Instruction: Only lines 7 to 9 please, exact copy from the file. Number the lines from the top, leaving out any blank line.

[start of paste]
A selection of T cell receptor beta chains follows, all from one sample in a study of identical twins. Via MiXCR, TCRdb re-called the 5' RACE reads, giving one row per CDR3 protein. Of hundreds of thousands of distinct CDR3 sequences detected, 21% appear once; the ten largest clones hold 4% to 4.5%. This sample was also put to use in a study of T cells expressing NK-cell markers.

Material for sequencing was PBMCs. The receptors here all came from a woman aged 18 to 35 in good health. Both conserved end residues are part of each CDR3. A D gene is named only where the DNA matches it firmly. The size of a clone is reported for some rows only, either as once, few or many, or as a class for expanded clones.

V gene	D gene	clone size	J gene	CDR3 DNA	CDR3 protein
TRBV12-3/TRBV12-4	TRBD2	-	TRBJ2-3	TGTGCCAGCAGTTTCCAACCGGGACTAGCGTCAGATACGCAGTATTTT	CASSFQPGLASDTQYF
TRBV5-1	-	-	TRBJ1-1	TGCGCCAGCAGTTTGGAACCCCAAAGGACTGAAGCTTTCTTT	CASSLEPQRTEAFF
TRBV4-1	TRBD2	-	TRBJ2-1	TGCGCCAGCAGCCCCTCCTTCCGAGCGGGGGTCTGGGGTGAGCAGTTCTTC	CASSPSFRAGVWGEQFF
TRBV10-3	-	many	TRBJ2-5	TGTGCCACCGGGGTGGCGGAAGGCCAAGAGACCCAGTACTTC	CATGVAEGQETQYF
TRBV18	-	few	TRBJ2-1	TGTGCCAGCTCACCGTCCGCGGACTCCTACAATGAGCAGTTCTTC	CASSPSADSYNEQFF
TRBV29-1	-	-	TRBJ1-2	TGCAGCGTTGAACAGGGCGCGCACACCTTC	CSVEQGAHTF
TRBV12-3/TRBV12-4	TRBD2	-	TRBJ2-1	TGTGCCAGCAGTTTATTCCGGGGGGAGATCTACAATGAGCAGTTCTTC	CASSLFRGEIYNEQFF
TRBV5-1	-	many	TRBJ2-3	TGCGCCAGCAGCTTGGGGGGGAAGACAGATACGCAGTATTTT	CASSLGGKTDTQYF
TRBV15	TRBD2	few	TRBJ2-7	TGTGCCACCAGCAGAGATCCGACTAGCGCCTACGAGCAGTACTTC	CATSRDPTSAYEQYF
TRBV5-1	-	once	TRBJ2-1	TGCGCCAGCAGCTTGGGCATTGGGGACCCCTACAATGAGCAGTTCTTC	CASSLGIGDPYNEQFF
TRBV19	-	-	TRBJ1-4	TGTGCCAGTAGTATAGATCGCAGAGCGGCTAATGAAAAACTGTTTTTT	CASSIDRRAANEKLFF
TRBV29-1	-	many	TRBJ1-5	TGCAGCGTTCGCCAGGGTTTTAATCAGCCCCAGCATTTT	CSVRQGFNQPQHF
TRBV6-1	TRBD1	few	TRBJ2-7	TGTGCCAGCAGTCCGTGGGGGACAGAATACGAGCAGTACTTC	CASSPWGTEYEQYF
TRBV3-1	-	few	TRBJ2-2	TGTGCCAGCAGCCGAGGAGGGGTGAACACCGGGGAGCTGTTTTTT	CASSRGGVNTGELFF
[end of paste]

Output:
TRBV10-3	-	many	TRBJ2-5	TGTGCCACCGGGGTGGCGGAAGGCCAAGAGACCCAGTACTTC	CATGVAEGQETQYF
TRBV18	-	few	TRBJ2-1	TGTGCCAGCTCACCGTCCGCGGACTCCTACAATGAGCAGTTCTTC	CASSPSADSYNEQFF
TRBV29-1	-	-	TRBJ1-2	TGCAGCGTTGAACAGGGCGCGCACACCTTC	CSVEQGAHTF